• Kelly Landry

International Day of Charity: Planning Out Your Charitable Giving

September 5th is the International Day of Charity, which originally began in Hungary to commemorate Mother Theresa’s death in 1997 and declared an international holiday by the United Nations in 2012. On this day, consider planning out your charitable donations in a way that maximizes your tax benefits and finances and also aligns with Indigenous reconciliation and decolonization.

There is a variety of areas where your donation can make a difference to Indigenous communities; including health, education, funding, economic, cultural, language, business, community planning, infrastructure, housing, food security, and environmental. It really comes down to what speaks to you and your personal and/or business interests.


While many organizations operate to benefit Indigenous individuals, communities, or areas, you want to be sure that you understand where your money is going and what implications your donation has for you financially. Supporting your favourite cause can get you as much as 53% back in charity tax deductions.


Check out some of these tips from Canada Helps, including their online charitable tax credit calculator: https://www.canadahelps.org/en/tax-time/

Also check out this useful guide from Co-operators for more details to consider when planning your donations: https://www.cooperators.ca/en/Resources/plan-ahead/charity-tax-credit.aspx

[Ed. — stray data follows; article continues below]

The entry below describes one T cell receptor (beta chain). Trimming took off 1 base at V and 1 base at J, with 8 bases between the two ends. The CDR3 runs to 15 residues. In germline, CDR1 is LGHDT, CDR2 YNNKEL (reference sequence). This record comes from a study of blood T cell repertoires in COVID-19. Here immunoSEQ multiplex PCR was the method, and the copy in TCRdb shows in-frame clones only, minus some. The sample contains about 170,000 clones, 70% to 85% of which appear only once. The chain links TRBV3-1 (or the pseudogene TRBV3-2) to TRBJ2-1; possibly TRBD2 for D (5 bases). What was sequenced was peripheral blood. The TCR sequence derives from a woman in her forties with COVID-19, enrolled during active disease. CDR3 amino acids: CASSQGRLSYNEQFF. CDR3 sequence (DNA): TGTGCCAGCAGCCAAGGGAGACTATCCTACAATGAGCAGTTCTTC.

As well, these frequently asked questions from Turbotax may also be helpful: https://turbotax.intuit.ca/tips/tax-benefits-of-charitable-donations-5414



Photo by Rémi Walle on Unsplash


What is the difference between a registered charity and a non-profit organization?

The difference between a registered charity and an organization that is a non-profit has mainly to do with taxes and purpose. A charity must operate exclusively for charitable purposes while a non-profit can operate for pleasure, sport, recreation, etc, or any other purpose except profit, and it cannot operate exclusively for charitable purposes. Regarding taxes, a charity is registered and designated with the Canada Revenue Agency and can issue donation receipts for tax purposes; non-profit organizations are not registered or designated and cannot issue donation receipts for tax purposes. Both have tax exemptions and cannot use its income to personally benefit its members.